Way back in the dim and distant days of the late 1980’s, I had my first taste of economic theory. The study of how society reconciles unlimited wants with limited resources, I seem to recall. It was based on the concept that people behaved rationally, that choices were made in a sober fashion and that we all studied every decision minutely before taking it. And then I went to Edinburgh University to study without a great deal of reflection because a career was something you took up after you broadened your horizons first and all of them seemed to involve further study, so what was the point of something vocational in nature?
Context and Social Norms
And all of my mates were leaving for university and it wouldn’t have been any fun to have stayed behind. And I was quite bright and conscientious! So I must admit I had some qualms about the concept that humans were rational creatures, who made decisions irrespective of their social contexts and purely on the merits of the case in front of them, applying the full logical consideration of a supercomputer.
The story of the last 10 years in economics has been the importation of ideas and concept from psychology which seem to fit the fickle nature of humanity much better than the old rationalist concepts. I first came across the concept of two different modes of being in lectures and blogs about a chap called Daniel Kahnemann, and then I picked up a copy of his book Thinking, Fast and Slow. Before that though I’d also wandered around Waterstone’s and got Influence: The Psychology of Persuasion by a chap called Robert Cialdini.
And then I started to hear about something called Behavioural Economics and the concept of Nudge, where small changes to the environment in which people make choices can help them make choices which improve their lives and accord with policy-makers’ wishes. These insights demolish entirely the concept of decisions being taken in a rational fashion but instead highlight and promote the instinctual and emotional nature of much of our thinking and behaviour.
Using these insights in marketing campaigns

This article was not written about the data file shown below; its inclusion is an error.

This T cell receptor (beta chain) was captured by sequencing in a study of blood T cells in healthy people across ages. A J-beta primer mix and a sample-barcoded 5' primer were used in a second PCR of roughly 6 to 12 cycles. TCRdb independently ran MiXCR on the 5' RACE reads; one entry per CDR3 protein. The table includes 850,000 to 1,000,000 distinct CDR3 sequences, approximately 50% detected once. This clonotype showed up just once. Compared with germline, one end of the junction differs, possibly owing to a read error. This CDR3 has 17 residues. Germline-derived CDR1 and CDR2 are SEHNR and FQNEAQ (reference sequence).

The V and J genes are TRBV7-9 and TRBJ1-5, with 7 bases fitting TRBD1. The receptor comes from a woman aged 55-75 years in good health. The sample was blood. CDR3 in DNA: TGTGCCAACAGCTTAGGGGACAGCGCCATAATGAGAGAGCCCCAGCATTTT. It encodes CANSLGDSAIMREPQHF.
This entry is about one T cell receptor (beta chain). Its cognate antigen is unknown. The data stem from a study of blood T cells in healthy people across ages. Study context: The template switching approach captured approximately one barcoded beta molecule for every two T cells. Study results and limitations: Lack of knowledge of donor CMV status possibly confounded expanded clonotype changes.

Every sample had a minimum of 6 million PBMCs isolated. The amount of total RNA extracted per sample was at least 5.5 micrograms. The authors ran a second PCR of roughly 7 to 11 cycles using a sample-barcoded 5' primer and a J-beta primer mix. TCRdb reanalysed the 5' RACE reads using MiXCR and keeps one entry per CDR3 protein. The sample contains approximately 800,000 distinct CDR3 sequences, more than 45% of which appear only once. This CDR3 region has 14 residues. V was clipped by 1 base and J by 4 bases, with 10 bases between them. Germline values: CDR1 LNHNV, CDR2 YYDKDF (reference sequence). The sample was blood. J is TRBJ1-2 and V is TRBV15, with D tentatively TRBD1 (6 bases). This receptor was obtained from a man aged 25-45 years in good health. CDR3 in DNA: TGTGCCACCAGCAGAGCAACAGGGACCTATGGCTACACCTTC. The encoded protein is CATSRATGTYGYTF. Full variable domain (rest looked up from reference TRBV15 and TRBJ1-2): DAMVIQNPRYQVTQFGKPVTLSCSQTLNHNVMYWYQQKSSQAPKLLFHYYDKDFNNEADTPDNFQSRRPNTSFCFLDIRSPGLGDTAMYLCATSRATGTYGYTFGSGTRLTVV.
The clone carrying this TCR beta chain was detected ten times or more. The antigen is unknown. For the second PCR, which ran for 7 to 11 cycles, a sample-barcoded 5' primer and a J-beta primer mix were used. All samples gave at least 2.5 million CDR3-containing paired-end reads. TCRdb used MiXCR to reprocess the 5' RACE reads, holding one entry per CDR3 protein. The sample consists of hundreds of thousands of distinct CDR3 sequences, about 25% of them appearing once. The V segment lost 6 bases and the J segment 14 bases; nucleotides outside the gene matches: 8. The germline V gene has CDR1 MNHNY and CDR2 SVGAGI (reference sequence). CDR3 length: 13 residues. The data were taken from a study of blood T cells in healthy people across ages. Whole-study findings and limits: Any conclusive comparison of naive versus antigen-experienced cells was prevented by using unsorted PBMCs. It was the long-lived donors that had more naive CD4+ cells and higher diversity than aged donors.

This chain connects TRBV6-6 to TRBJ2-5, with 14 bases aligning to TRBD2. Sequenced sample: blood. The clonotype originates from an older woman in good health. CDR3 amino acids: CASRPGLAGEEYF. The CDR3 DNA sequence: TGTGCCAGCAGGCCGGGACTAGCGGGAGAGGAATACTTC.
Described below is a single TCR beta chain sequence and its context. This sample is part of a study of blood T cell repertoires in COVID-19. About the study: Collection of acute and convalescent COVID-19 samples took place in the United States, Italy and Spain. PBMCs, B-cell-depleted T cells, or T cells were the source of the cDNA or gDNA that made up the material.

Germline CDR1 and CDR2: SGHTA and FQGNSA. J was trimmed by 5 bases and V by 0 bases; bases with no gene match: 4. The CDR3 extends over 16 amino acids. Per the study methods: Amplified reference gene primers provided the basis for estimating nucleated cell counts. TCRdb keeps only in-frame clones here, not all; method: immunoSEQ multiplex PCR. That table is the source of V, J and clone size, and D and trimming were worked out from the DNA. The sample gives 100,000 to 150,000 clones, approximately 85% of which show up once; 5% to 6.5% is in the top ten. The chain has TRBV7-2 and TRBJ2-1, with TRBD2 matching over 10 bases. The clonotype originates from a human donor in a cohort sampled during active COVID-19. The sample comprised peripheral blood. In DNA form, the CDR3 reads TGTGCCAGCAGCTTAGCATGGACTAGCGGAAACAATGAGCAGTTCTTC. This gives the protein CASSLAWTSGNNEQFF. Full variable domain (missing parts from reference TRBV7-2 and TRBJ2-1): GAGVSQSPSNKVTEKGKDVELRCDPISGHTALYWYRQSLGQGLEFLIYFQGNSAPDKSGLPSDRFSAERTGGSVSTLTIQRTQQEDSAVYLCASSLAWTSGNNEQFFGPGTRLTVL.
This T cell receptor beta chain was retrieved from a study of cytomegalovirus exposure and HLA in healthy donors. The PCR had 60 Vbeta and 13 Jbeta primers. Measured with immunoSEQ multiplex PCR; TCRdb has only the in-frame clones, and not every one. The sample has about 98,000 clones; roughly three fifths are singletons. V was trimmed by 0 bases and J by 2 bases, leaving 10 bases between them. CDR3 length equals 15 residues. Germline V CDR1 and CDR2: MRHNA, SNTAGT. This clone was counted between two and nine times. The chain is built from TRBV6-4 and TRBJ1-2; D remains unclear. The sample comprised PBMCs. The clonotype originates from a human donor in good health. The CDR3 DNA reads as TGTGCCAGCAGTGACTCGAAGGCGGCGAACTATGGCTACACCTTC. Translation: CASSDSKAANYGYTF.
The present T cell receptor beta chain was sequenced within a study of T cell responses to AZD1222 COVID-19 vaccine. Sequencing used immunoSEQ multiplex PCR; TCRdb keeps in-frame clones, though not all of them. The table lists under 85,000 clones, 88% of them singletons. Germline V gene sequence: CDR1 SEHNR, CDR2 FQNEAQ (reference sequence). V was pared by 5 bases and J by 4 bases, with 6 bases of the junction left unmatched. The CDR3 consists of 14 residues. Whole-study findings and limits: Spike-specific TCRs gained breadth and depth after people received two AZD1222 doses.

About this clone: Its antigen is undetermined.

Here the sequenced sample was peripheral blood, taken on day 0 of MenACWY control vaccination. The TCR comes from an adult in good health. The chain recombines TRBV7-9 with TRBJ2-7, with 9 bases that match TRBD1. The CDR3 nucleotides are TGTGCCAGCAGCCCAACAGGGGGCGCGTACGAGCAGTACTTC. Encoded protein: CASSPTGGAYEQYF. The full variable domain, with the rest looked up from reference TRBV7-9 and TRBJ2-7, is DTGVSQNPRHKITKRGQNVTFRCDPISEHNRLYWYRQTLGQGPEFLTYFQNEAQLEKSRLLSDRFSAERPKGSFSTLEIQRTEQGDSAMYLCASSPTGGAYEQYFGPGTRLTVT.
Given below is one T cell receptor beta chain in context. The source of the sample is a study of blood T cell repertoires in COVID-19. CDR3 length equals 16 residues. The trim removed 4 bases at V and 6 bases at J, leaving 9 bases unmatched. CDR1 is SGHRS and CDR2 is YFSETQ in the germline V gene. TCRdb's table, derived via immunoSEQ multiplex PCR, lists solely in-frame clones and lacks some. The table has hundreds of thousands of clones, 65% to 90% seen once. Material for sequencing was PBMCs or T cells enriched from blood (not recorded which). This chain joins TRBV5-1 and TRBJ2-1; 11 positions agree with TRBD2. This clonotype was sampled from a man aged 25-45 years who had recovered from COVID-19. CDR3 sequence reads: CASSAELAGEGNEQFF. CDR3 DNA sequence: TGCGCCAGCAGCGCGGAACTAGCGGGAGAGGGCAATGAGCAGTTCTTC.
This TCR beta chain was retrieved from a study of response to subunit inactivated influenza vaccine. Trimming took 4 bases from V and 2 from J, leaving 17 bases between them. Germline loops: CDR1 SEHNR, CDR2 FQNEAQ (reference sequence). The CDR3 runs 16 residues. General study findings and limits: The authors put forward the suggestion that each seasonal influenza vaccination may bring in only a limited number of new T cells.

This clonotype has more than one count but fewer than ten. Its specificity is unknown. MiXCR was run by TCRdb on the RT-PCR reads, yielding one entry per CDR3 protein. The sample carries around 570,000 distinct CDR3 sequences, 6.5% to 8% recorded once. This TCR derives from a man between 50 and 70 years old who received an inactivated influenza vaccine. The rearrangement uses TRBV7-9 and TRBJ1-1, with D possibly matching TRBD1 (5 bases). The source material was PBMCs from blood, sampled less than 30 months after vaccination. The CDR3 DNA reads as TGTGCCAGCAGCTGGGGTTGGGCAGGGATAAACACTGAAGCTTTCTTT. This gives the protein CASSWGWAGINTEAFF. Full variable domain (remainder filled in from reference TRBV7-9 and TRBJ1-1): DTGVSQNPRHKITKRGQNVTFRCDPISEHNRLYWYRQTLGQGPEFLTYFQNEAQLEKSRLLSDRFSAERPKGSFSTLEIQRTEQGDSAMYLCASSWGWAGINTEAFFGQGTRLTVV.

How did I use these insights? I used social proof and the power of societal norms to devise a new rent collection campaign for Midlothian Council, based around the fact that over 90% of our tenants paid their rent on time. We tugged heartstrings with fostering and adoption adverts highlighting the desperate plight of children being ripped out of their communities.
So having dipped my toes in this fast-flowing stream of cross-discipline research, I was keen to catch up with Alain Simpson’s Behavioural Economics Guide 2014 when it was flagged to me by an esteemed and excellent colleague, Carolyne Mitchell.
Nobody likes losing
Having gone through bruising campaigns where we were trying to persuade people to accept the closure of old expensive-to-run facilities in return for a brand new community complex, I already had a fair idea that no-one likes change, and people are wedded much more to the status quo, and what they have already, and are not keen to accept change unless the new possibility is absolutely stunning.
This idea is one of the key concepts in Behavioural Economics – loss aversion. The surprise to me was that you can use the concepts of loss aversion in a positive, promotional sense – to promote positive outcomes. For instance, you can frame discounts for direct debit payments as being something people will lose out on if they don’t sign up. And that will be more effective than if you say that people can save money by signing up. This study confirms that fear is more motivating than other emotions.
So the pitch is:
- You risk losing out on X pounds (don’t use percentages, folk struggle with them) if you don’t sign up
- rather than Save X pounds by signing up.
The most powerful essays for PR practitioners and marketeers in this admirable collection are those by Brainjuice and #Ogilvychange – who both give practical examples of how they’ve used the new insights in practical projects in the real world. So for Brainjuice, one way of getting people to drink more water in pubs is to use the Mirror Neuron effect, and put up posters of men and women drinking water. For Ogilvy, it’s about training call centre staff selling subscriptions in the use of two key concepts, loss aversion and social norms. The way to leverage the first is to highlight all the things the customer is missing out on by not taking a subscription – the potential savings, the loss of insights, information and enjoyment. The second, social norms, is about telling the customer what other people have been buying – this is familiar from Amazon and the “What other people did after viewing this item” feature.
Did these tweaks to the script work? Calls where the call agent used both of these principles were three times more likely to produce a sale than calls where neither were used. Three times!
Out of the mouths of babes
So why the cute wee baby above? Another fascinating insight here in the Ogilivy paper is that fact that some shopkeepers painted shutters with baby portraits as part of the post-2011 riots in Greenwich, London. There was a 16% drop in reported crime and the baby-bedecked shutters were not touched, while unpainted shutters were vandalised. Out of the mouths of babes indeed!
If you’ve got time, it’s well worth the effort to download and get through this collection.